Long-term incentives have their drawbacks. It is difficult to set properly challenging performance targets for periods covering three to six years into a future that could be significantly affected by many macroeconomic and competitive factors. Profit measured in a three- or five-year period is still far from being perfectly correlated with value changes; one large sample study found the correlation in even a five-year measurement window to be only 0.57. And the motivational impact of long-term incentive plans—the extended measurement window-type plans we are talking about here as well as stock-based plans with extended vesting periods—is diluted because people have to wait so long for their payments.
4. Combinations of measures. In most settings, the main problems with the profit measures are that they are short-term oriented and backward-looking. A reasonable option, then, is to supplement the profit measures with some other measures that are more long-term oriented and forward-looking. Many of these so-called “leading indicators” or “performance drivers” are non-financial measures, such as customer satisfaction, product quality or R&D productivity. Others are denominated in monetary or ratio terms, such as backlogs, inventory turns or employee turnover. Research has shown that many of these measures are immediately informative as to how much value has been created and leading indicators of the profits that will be reported in future measurement periods.
Which measures to focus on, and how many, varies significantly with the business setting. They should directly reflect the company’s business strategy. In essence, they should reflect what are commonly referred to as the business’s critical success factors. They might be measures of market penetration, patents granted or Web site page views. These measures can supplement the financial measures that are often useful to monitor, such as revenues, R&D expenditures, G&A expenditures and operating income.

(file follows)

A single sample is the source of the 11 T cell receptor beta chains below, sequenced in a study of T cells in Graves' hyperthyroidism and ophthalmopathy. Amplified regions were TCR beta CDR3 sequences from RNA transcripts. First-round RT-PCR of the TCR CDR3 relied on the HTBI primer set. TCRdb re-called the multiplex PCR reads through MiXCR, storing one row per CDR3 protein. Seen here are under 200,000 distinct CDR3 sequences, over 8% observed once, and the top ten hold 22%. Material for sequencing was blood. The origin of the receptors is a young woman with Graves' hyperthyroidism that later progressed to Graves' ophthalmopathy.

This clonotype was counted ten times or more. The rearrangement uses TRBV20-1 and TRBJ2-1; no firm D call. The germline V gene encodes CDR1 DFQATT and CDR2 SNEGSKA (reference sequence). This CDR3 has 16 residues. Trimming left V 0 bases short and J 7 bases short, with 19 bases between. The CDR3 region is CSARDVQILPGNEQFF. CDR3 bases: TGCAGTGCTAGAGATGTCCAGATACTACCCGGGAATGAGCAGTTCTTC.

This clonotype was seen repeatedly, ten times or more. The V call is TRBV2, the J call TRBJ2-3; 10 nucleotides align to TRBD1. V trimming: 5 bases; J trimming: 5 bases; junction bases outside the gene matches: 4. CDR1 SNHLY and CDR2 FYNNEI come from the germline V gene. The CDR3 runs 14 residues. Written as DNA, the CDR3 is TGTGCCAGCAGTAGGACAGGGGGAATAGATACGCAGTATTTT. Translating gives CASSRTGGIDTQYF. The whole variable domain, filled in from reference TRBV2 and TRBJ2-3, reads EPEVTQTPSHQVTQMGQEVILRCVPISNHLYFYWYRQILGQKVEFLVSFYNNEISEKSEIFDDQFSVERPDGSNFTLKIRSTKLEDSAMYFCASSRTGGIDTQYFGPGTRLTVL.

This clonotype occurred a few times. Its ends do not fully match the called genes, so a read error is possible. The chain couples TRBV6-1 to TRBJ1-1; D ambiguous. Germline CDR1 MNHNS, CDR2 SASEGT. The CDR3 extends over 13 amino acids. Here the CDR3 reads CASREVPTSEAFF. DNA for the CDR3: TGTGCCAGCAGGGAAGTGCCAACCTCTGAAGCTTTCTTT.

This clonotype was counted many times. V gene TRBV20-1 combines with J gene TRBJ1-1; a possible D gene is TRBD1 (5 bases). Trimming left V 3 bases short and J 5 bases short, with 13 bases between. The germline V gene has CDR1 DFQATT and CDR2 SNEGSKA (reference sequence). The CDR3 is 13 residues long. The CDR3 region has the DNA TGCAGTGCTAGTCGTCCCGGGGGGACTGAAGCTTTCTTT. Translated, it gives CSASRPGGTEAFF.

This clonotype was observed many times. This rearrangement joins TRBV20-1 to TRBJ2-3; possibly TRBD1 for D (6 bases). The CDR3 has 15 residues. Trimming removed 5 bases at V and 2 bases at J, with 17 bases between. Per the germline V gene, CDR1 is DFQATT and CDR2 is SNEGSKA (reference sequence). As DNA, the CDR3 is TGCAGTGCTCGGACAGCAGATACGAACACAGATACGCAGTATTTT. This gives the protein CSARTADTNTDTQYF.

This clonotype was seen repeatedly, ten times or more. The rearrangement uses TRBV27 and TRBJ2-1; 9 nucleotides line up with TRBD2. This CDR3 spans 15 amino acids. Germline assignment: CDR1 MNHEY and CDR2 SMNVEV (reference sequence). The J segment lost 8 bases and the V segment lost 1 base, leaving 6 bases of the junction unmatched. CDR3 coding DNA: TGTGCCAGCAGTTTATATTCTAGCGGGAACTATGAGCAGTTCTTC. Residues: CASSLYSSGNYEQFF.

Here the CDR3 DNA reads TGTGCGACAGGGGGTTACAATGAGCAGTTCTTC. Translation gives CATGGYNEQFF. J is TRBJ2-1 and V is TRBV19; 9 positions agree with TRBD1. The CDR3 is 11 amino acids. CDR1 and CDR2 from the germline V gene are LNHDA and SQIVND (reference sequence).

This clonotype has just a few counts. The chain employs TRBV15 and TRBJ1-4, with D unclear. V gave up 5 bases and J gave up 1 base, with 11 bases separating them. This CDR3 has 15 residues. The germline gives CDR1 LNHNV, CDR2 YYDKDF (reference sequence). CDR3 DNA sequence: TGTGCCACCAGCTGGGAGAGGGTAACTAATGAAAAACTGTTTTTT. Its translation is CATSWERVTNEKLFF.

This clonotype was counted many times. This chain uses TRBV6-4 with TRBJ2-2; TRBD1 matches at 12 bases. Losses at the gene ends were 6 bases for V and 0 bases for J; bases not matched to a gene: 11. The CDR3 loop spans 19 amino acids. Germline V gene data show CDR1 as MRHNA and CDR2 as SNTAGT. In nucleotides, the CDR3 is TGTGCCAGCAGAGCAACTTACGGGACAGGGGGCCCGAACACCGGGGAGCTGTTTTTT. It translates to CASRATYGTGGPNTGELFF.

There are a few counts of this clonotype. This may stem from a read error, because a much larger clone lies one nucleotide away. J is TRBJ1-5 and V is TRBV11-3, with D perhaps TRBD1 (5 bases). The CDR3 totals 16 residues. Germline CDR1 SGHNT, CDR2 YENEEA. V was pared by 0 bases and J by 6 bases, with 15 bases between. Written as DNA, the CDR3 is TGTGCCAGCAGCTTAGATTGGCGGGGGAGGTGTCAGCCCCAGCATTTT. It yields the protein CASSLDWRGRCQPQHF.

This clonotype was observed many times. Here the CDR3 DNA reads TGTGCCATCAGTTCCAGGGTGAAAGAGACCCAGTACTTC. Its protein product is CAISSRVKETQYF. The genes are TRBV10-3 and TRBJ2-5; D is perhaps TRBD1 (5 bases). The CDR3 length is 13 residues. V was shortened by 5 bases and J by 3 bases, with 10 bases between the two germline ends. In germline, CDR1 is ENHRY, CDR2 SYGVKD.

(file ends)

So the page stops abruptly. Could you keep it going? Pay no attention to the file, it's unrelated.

At the extreme, a company can decide that nonfinancial indicators are virtually all that is important and ignore the accounting measures almost entirely. As an example, consider the case of a small, pre-profit firm that supplies products to the automotive industry. The company’s bonus plan for all employees, including the top executive team, was based exclusively on nonfinancial measures—new order commitments, shipments, quality, and the building of production infrastructure. The company’s vice president of finance explained that the bonus plan “is a tool to focus people’s attention on the right things.” But he went on to explain that “the nonfinancial [measures] are what we need to pay attention to.” As the company grows and nears its IPO, it will probably add a profit consideration to its bonus plan as a useful summary of current-period product-shipment and expense-control activities.
Performance measures that managers monitor and use in decision making should go up when economic value is created and down when economic value is destroyed. But short-term profit measures and accounting returns often do not do that.
Many things affect accounting profits but not economic values, and vice versa: Accounting profit measures focus on the past, are transactions- oriented, highly dependent on the choice of measurement method, conservatively biased, ignore some economic values and value changes that accountants feel cannot be measured accurately and objectively, ignore the cost of equity capital and ignore risk and changes in risk.
Approaches to avoiding potential problems with accounting measures of performance include focusing on market indicators of value creation, improving the accounting measures of performance, extending the measurement window out several years for performance reviews and incentive contracts, and supplementing profit measures with more long-term oriented and forward-looking measures of performance.
Kenneth A. Merchant, CPA, Ph.D., is the Deloitte & Touche LLP Chair in Accountancy, and Tatiana Sandino, DBA, is an assistant professor of accounting, both at the University of Southern California. Their e-mail addresses are, respectively, firstname.lastname@example.org and email@example.com.
“Linking Strategy to Operations,” Oct. 08, page 80